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Appendix: Relation between Sinc and Lagrange Interpolation

Lagrange interpolation is a well known, classical technique for interpolation [7]. It is also called Waring-Lagrange interpolation, since Waring actually published it 16 years before Lagrange [11, p. 323]. Given a set of n+1 known samples f(xk), $k=0,1,2,\ldots,n$, the problem is to find the unique order n polynomial y(x) which interpolates the samples. The solution can be expressed as a linear combination of elementary nth order polynomials:

\begin{displaymath}
y(x) = \sum_{k=0}^n l_k(x)f(x_k)
\end{displaymath} (17)

where
\begin{displaymath}
l_k(x) \isdef { (x - x_0) \cdots (x - x_{k-1}) (x - x_{k+1}) \cdots (x - x_n)
\over (x_k - x_0) \cdots (x_k - x_{k-1}) (x_k - x_{k+1}) \cdots (x_k - x_n) }
\end{displaymath} (18)

From the numerator of the above definition, we see that lk(x) is an order n polynomial having zeros at all of the samples except the kth. The denominator is simply the constant which normalizes its value to 1 at xk. Thus, we have
\begin{displaymath}
l_k(x_j) = \delta_{kj} \isdef \left\{\begin{array}{ll}
1, & j=k \\
0, & j\neq k \\
\end{array} \right.
\end{displaymath} (19)

In other words, the polynomial lk is the kth basis polynomial for constructing a polynomial interpolation of order n over the n+1 sample points xk.

In the case of an infinite number of equally spaced samples, with spacing $x_{k+1}-x_k = \Delta$, the Lagrangian basis polynomials converge to shifts of the sinc function, i.e.,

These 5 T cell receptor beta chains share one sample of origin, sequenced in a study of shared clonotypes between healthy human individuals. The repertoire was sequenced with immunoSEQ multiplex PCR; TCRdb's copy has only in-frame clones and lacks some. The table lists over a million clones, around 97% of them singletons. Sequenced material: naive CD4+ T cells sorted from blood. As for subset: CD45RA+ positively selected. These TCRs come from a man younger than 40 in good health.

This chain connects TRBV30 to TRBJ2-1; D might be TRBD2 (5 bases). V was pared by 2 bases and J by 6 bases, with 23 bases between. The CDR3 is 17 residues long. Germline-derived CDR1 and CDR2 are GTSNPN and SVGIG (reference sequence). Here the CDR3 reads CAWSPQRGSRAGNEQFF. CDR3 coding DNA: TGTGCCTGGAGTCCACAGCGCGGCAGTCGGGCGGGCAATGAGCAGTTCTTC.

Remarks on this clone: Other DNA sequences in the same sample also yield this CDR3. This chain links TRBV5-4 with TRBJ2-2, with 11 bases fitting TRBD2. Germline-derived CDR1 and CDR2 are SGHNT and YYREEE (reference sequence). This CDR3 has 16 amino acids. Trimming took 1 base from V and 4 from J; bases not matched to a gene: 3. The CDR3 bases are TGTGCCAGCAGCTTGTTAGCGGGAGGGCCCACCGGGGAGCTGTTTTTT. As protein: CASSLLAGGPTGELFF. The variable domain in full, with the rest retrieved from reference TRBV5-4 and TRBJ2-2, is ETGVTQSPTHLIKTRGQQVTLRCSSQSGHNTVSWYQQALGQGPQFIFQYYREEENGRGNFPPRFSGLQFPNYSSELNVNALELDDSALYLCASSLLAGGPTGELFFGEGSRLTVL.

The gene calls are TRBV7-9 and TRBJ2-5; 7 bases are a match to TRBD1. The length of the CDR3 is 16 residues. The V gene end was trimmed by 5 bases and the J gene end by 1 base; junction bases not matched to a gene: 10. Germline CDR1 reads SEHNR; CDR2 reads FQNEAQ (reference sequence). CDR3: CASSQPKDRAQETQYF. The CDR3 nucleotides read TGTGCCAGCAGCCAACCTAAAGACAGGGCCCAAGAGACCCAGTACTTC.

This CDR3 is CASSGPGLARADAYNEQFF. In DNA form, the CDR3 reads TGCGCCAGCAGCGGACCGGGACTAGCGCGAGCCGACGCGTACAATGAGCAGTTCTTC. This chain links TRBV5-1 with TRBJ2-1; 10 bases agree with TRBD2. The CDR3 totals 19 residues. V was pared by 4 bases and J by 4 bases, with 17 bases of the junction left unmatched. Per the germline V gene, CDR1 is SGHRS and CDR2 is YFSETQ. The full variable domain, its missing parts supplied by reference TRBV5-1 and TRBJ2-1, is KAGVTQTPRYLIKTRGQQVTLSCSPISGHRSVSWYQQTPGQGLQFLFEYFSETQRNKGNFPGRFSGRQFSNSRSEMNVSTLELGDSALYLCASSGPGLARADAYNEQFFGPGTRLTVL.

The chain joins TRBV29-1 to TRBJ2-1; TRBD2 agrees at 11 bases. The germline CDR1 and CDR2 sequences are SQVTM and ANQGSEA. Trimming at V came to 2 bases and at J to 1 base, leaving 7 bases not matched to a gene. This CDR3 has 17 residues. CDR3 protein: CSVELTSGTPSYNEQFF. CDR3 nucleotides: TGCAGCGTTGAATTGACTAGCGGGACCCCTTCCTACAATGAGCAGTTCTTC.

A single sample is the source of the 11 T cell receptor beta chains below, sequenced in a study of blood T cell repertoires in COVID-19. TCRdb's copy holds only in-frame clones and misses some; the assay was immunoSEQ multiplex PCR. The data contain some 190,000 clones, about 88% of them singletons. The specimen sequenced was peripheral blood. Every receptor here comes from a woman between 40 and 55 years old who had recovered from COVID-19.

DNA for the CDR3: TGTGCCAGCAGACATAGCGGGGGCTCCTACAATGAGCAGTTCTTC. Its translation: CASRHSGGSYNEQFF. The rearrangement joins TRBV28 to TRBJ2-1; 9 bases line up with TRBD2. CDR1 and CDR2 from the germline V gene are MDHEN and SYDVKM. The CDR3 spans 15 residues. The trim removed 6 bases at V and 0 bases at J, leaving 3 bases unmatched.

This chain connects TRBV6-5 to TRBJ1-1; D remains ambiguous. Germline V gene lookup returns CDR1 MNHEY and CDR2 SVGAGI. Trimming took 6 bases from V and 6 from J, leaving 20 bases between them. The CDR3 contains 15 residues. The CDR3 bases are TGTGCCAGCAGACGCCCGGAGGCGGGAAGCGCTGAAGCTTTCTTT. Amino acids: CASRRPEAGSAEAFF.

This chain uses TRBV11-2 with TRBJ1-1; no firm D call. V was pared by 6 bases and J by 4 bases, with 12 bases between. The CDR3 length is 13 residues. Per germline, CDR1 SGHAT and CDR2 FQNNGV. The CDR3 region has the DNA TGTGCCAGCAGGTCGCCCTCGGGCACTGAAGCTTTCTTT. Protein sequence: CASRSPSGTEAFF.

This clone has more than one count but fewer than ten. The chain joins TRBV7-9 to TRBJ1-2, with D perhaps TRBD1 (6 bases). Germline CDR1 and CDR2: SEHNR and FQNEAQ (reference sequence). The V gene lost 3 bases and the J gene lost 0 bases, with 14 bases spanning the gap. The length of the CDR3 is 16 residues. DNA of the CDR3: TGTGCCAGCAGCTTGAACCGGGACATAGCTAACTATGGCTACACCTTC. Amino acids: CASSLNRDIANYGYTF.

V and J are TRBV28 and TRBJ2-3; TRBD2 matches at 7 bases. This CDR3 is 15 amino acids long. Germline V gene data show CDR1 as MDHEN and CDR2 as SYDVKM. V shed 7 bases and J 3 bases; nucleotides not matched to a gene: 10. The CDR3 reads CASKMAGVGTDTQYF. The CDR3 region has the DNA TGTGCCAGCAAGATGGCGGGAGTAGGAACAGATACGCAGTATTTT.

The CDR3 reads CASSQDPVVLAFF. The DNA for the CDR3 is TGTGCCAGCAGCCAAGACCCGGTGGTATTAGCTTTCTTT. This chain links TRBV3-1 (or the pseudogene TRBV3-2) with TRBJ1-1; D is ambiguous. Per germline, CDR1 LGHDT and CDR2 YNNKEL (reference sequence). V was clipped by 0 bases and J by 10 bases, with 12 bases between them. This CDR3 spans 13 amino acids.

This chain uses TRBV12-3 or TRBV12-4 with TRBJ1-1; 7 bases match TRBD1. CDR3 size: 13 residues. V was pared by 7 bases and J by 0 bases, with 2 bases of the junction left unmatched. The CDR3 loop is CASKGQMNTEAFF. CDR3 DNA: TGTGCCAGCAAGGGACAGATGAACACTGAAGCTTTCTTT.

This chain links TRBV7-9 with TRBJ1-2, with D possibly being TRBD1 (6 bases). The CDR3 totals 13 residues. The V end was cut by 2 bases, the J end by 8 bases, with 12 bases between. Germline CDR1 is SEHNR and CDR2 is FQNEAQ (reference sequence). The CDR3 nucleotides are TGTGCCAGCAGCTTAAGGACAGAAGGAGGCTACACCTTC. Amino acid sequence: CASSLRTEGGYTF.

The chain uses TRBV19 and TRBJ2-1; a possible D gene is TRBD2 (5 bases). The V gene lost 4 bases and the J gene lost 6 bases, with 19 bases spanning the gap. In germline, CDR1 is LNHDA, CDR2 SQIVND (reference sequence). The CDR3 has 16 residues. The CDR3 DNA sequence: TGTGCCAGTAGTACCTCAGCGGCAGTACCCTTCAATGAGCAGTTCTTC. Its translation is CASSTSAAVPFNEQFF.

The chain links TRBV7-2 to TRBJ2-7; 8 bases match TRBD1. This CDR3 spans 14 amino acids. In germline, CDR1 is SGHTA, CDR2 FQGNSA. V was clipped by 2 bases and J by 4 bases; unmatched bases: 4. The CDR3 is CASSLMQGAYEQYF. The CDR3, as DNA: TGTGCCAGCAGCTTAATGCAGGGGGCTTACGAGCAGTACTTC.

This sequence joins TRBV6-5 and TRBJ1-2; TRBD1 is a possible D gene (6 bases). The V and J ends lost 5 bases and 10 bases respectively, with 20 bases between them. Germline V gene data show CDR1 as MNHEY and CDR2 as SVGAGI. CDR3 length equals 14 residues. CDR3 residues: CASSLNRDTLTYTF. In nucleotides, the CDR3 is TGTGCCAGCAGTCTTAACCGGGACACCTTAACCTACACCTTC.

\begin{displaymath}
l_k(x) = \mbox{sinc}\left(x-k\Delta\over\Delta\right), \quad k=\ldots,-2,-1,0,1,2,\ldots
\end{displaymath} (20)

where

\begin{displaymath}
\mbox{sinc}(x) \isdef {\sin(\pi x)\over \pi x}
\end{displaymath}

A simple argument is based on the fact that any analytic function is determined by its zeros and its value at one point. Since $\mbox{sinc}(x)$ is zero on all the integers except 0, and since $\mbox{sinc}(0)=1$, it must coincide with the infinite-order Lagrangian basis polynomial for the sample at x=0 which also has its zeros on the nonzero integers and equals 1 at x=0.

The equivalence of sinc interpolation to Lagrange interpolation was apparently first published by the mathematician Borel in 1899, and has been rediscovered many times since [11, p. 325].

A direct proof can be based on the equivalance between Lagrange interpolation and windowed-sinc interpolation using a ``scaled binomial window'' [9,23]. That is, for a fractional sample delay of D samples, multiply the shifted-by-D, sampled, sinc function

\begin{displaymath}
h_s(n) = \mbox{sinc}(n-D) = \frac{\sin[\pi(n-D)]}{\pi(n-D)}
\end{displaymath}

by a binomial window

\begin{displaymath}
w(n) = \left(\begin{array}{c}N\\ n\end{array}\right), \quad n=0,1,2,\ldots N
\end{displaymath}

and normalize by [23]

\begin{displaymath}
C(D) = (-1)^N\frac{\pi(N+1)}{\sin(\pi D)}\left(\begin{array}{c}D\\ N+1\end{array}\right),
\end{displaymath}

which scales the interpolating filter to have a unit L2 norm, to obtain the Nth-order Lagrange interpolating filter

\begin{displaymath}
h_D(n)=C(D)w(n)h_s(n), \quad n=0,1,2,\ldots,N
\end{displaymath}

Since the binomial window converges to the Gaussian window as $N\to\infty$, and since the window gets wider and wider, approaching a unit constant in the limit, the convergence of Lagrange to sinc interpolation can be seen.

A more recent alternate proof appears in [24].


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